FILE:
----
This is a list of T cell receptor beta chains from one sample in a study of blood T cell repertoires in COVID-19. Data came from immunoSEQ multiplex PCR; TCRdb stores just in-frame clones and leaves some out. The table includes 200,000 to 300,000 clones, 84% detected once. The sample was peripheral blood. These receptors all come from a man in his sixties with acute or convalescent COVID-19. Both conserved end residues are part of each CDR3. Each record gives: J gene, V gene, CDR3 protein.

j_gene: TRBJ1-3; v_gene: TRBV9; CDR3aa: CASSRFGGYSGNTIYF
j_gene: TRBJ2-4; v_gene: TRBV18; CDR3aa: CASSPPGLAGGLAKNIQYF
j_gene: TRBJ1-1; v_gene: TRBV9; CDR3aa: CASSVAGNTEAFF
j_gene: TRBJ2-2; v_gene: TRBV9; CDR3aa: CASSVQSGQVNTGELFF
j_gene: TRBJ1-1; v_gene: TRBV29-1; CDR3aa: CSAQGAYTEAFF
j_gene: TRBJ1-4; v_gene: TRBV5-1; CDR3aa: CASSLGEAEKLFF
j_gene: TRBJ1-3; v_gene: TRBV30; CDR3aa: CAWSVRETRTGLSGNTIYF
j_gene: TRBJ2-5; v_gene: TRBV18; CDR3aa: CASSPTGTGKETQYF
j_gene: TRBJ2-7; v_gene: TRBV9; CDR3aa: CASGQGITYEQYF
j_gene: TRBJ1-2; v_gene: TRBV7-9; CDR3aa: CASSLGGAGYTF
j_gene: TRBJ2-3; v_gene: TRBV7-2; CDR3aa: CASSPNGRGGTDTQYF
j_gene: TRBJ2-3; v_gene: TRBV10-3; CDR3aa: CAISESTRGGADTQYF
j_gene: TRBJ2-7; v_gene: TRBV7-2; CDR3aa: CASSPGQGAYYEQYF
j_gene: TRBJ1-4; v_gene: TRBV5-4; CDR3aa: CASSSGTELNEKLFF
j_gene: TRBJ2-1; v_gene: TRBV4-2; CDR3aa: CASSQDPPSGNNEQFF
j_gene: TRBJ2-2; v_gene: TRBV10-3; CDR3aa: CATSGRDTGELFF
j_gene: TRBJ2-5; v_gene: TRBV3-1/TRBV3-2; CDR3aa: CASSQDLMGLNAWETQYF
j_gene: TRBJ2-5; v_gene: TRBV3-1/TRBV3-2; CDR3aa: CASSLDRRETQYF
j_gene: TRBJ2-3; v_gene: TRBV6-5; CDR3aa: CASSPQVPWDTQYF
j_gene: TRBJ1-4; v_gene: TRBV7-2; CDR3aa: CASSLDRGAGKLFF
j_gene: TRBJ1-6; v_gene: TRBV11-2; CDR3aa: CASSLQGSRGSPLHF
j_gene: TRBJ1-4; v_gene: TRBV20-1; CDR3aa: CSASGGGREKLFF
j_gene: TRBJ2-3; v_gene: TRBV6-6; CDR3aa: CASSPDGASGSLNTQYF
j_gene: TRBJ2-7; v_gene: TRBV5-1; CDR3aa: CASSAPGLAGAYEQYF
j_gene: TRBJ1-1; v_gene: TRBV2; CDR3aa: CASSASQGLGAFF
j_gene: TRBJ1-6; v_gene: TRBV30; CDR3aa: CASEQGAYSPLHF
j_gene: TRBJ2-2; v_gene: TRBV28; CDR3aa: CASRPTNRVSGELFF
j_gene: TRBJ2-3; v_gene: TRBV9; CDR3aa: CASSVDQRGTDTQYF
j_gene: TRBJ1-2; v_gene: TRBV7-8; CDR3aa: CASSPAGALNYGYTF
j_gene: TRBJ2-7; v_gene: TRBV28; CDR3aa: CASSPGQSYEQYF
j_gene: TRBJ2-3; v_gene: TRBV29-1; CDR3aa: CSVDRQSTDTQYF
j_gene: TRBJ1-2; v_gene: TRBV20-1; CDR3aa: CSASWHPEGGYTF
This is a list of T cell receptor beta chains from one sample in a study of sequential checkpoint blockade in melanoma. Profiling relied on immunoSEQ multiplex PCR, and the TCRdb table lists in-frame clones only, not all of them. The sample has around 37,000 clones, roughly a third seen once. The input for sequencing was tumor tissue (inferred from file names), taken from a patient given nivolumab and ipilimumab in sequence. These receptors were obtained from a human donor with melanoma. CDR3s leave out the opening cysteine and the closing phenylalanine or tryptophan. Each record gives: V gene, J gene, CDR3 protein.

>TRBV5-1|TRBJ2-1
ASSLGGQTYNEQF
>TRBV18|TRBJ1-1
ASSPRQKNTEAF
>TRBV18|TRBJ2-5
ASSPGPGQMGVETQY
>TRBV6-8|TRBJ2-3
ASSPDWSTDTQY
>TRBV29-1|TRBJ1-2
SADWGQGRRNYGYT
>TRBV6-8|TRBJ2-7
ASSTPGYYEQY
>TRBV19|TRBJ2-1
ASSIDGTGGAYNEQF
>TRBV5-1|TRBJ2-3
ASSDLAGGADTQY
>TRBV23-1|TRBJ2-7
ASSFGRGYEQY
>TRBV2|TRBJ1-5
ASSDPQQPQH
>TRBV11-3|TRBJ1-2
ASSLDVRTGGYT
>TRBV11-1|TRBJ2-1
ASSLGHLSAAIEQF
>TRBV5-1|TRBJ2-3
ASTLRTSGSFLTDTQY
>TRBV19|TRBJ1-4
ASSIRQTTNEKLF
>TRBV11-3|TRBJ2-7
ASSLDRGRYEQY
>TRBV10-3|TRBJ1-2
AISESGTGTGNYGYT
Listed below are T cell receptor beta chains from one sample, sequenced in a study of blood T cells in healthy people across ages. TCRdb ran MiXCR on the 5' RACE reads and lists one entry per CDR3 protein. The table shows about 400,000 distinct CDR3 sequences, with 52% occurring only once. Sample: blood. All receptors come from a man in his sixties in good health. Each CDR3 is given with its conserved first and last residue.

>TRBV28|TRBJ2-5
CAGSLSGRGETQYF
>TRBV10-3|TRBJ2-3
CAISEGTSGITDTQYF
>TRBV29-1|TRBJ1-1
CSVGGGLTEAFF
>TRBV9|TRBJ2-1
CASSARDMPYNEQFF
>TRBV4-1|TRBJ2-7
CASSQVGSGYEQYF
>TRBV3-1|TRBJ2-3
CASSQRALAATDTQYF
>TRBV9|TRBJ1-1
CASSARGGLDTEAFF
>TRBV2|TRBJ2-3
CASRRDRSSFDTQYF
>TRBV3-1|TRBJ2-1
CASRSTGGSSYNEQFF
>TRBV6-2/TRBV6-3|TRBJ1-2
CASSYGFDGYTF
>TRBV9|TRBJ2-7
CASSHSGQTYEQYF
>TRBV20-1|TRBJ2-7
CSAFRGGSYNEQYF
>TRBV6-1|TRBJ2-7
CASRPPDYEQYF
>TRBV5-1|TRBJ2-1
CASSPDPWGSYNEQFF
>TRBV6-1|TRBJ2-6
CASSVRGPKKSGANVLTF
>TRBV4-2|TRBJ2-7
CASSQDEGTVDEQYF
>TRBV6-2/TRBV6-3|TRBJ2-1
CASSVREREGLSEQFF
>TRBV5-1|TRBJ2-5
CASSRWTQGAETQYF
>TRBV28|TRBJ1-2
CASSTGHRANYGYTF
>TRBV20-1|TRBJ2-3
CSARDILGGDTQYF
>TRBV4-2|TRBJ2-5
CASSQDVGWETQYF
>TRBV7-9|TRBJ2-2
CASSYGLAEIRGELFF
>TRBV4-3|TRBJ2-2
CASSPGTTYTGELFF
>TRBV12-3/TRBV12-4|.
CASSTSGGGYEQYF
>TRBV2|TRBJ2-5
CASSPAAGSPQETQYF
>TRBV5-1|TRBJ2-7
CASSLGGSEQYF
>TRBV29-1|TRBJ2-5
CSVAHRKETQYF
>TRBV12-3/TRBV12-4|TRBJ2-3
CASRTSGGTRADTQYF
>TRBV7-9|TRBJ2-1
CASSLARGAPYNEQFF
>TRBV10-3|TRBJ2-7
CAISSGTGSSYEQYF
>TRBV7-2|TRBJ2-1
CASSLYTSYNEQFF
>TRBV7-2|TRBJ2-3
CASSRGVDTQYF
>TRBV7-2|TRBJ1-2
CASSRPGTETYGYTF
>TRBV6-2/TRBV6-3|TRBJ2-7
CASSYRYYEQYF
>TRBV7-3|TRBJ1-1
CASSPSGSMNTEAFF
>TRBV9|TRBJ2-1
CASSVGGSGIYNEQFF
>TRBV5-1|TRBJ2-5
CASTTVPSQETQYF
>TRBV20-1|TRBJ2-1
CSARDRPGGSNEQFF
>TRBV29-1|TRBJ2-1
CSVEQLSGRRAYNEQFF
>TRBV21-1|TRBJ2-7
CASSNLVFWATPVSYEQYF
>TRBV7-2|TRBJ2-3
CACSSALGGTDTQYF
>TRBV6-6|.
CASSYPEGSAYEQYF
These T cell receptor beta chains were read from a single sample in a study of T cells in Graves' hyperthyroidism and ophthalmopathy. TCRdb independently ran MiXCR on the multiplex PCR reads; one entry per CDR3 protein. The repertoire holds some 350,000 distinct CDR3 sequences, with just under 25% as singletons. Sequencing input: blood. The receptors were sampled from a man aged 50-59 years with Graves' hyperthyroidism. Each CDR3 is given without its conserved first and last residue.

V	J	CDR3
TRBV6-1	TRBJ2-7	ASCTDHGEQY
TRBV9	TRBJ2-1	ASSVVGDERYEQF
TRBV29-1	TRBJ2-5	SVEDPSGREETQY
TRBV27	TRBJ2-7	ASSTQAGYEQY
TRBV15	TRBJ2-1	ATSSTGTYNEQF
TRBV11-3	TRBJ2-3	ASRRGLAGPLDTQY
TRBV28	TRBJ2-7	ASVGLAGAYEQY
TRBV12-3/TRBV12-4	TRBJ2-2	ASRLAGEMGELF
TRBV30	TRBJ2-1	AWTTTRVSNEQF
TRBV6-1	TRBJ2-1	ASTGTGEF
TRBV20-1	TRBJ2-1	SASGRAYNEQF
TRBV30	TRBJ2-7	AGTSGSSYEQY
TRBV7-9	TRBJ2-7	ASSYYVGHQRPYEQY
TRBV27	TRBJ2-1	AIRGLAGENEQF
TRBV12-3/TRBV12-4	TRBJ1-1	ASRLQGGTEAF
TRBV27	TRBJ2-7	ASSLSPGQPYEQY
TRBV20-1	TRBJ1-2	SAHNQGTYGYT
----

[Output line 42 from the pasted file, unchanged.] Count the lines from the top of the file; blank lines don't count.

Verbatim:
ASSPDWSTDTQY